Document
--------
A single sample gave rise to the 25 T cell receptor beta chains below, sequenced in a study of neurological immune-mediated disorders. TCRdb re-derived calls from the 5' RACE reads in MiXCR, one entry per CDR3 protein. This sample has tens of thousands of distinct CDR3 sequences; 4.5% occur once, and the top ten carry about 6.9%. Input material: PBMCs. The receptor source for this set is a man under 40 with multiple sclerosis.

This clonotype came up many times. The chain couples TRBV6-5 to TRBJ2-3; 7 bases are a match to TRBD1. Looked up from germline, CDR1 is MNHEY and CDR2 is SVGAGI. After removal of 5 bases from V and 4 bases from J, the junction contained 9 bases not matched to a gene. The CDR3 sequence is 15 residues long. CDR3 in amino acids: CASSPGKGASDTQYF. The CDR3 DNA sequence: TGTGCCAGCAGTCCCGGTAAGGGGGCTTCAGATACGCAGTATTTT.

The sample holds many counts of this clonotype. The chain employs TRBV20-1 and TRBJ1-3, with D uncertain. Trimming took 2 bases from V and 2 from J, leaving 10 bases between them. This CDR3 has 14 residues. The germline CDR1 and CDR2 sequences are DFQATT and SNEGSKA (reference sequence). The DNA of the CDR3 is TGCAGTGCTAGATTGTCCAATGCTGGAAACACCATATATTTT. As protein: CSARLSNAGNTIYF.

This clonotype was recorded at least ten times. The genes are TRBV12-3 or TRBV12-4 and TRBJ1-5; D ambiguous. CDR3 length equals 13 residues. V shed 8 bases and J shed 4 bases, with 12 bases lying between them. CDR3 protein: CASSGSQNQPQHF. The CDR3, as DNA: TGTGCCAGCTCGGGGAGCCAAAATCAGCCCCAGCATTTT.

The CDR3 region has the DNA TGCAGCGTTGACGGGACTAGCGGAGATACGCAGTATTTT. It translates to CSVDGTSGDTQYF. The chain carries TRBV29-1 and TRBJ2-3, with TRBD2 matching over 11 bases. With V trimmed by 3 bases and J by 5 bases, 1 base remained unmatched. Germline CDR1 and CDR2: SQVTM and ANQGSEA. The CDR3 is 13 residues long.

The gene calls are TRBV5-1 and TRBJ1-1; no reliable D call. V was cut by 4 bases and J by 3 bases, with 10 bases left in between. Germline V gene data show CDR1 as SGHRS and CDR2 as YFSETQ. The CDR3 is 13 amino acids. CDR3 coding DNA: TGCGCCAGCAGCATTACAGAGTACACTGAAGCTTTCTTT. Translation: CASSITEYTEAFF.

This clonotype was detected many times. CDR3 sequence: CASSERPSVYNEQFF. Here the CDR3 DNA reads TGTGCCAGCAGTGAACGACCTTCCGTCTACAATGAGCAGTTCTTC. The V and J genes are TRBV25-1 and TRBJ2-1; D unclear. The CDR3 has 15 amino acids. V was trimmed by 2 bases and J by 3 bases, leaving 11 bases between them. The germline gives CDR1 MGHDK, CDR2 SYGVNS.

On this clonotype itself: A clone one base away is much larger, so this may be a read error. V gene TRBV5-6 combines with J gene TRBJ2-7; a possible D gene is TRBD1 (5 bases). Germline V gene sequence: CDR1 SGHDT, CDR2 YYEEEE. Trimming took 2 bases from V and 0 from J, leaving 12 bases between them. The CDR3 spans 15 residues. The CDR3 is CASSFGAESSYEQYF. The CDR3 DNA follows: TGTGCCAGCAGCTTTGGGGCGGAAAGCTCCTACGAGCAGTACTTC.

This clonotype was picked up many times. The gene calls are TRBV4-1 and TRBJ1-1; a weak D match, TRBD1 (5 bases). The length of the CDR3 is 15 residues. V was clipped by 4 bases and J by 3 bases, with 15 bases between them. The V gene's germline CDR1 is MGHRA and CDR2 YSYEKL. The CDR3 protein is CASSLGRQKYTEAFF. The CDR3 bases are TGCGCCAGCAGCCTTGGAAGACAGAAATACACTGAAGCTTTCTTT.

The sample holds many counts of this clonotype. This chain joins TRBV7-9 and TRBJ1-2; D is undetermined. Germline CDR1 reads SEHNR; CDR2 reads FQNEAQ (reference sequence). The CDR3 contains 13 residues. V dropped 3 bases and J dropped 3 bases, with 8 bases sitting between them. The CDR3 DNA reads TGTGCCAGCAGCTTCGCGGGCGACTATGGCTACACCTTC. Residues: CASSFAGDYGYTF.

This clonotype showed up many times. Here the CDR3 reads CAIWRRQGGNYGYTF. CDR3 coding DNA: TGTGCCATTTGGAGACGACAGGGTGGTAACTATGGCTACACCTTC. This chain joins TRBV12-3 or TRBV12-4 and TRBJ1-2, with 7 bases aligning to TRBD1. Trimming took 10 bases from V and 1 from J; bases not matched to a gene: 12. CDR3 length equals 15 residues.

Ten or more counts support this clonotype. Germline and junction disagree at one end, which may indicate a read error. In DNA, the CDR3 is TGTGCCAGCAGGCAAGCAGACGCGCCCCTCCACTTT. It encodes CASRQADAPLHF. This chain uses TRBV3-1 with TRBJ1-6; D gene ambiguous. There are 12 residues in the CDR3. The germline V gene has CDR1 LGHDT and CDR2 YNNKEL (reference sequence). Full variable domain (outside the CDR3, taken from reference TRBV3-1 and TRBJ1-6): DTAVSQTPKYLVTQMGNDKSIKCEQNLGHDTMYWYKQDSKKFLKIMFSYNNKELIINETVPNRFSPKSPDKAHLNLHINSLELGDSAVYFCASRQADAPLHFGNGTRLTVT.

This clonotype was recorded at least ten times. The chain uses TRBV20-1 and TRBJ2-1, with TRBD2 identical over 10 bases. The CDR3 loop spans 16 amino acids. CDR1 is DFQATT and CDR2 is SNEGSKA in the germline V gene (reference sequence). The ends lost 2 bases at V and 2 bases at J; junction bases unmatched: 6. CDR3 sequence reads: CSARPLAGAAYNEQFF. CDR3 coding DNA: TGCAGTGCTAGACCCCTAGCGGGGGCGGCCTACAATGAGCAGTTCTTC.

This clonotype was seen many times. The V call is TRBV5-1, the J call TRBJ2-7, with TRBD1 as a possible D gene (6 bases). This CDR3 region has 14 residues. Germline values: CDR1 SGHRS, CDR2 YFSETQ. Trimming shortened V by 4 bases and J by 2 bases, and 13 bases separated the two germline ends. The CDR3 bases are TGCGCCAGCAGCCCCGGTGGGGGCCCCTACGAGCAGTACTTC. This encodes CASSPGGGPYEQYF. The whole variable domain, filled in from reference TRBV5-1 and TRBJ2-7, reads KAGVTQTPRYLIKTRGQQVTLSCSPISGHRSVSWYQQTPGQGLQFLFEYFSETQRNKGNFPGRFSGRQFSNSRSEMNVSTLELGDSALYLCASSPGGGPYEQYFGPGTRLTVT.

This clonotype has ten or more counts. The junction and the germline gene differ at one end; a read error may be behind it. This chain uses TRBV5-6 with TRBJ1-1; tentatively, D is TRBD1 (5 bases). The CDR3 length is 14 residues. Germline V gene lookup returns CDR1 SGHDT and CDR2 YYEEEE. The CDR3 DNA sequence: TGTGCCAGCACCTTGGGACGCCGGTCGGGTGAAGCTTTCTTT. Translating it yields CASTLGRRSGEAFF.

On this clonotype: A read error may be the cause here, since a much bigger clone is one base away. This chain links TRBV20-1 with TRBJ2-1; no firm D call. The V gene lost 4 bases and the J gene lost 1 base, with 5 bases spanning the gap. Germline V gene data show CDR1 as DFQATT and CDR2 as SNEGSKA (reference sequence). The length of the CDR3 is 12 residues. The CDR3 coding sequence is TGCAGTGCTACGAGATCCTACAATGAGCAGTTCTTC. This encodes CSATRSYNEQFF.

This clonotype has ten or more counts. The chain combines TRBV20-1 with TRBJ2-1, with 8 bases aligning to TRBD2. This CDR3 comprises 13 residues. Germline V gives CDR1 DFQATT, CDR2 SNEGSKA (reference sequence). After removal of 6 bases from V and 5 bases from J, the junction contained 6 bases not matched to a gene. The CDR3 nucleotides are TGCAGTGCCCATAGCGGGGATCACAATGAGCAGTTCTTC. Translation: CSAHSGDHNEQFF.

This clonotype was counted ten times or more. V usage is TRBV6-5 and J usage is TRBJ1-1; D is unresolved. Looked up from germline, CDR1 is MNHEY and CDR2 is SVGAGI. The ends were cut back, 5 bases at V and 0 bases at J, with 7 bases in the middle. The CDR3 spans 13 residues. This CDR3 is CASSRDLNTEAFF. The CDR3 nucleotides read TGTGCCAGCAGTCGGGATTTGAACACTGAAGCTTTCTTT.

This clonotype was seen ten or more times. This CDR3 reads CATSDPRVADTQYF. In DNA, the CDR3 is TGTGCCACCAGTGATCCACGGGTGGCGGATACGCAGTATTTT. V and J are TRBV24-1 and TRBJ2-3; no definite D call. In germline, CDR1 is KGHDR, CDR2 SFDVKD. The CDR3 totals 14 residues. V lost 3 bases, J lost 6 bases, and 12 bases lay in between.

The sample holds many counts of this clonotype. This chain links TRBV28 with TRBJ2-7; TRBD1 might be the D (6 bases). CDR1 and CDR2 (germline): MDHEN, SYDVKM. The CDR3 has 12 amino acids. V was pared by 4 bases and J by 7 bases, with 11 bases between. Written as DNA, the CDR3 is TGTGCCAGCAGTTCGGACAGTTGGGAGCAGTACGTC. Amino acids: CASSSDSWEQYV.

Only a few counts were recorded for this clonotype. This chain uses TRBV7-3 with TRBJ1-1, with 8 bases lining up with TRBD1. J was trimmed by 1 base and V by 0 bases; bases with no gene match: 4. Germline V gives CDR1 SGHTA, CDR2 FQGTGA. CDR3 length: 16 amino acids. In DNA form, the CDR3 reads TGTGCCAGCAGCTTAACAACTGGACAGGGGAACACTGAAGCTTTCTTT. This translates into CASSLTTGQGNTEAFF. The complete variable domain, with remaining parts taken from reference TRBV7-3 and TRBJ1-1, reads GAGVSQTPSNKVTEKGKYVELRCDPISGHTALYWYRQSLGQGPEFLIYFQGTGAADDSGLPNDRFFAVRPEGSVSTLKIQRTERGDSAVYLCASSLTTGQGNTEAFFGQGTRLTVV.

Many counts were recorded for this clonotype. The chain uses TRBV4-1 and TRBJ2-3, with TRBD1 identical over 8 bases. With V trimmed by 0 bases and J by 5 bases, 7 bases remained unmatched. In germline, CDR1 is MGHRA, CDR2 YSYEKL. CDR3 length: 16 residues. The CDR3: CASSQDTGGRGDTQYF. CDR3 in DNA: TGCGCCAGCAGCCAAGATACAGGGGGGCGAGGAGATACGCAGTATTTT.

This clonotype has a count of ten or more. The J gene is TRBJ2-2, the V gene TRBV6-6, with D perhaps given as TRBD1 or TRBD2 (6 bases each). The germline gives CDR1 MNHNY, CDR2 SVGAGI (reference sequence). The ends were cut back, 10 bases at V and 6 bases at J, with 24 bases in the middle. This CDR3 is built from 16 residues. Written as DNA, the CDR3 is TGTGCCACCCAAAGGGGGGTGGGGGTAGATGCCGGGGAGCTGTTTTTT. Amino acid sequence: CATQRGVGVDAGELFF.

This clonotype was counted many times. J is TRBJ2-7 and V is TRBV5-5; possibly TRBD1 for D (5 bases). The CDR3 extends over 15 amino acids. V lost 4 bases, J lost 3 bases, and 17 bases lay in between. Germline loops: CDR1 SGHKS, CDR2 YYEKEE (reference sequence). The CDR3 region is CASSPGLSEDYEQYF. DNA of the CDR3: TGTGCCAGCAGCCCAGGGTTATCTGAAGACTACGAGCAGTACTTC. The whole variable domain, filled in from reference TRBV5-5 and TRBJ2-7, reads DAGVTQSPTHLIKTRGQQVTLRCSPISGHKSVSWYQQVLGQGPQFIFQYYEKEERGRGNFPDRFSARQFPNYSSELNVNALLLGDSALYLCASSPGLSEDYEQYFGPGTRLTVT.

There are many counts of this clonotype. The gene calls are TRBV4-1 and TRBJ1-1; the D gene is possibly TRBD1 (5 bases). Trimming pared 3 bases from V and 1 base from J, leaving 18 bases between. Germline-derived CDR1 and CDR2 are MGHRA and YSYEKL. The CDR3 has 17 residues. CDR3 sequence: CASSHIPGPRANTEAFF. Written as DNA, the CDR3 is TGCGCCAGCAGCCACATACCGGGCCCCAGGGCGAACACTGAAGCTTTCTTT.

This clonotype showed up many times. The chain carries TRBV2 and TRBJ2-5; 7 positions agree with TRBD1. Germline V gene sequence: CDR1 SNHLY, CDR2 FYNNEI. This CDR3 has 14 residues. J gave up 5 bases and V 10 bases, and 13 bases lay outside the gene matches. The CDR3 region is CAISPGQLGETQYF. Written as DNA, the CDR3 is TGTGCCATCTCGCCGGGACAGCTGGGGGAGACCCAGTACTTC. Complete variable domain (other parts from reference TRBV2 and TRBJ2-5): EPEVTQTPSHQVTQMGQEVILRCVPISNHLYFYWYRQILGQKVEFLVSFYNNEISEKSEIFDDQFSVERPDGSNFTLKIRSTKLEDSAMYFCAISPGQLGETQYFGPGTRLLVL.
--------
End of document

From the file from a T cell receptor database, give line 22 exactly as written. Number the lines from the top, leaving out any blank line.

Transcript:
Many counts were recorded for this clonotype. The chain uses TRBV4-1 and TRBJ2-3, with TRBD1 identical over 8 bases. With V trimmed by 0 bases and J by 5 bases, 7 bases remained unmatched. In germline, CDR1 is MGHRA, CDR2 YSYEKL. CDR3 length: 16 residues. The CDR3: CASSQDTGGRGDTQYF. CDR3 in DNA: TGCGCCAGCAGCCAAGATACAGGGGGGCGAGGAGATACGCAGTATTTT.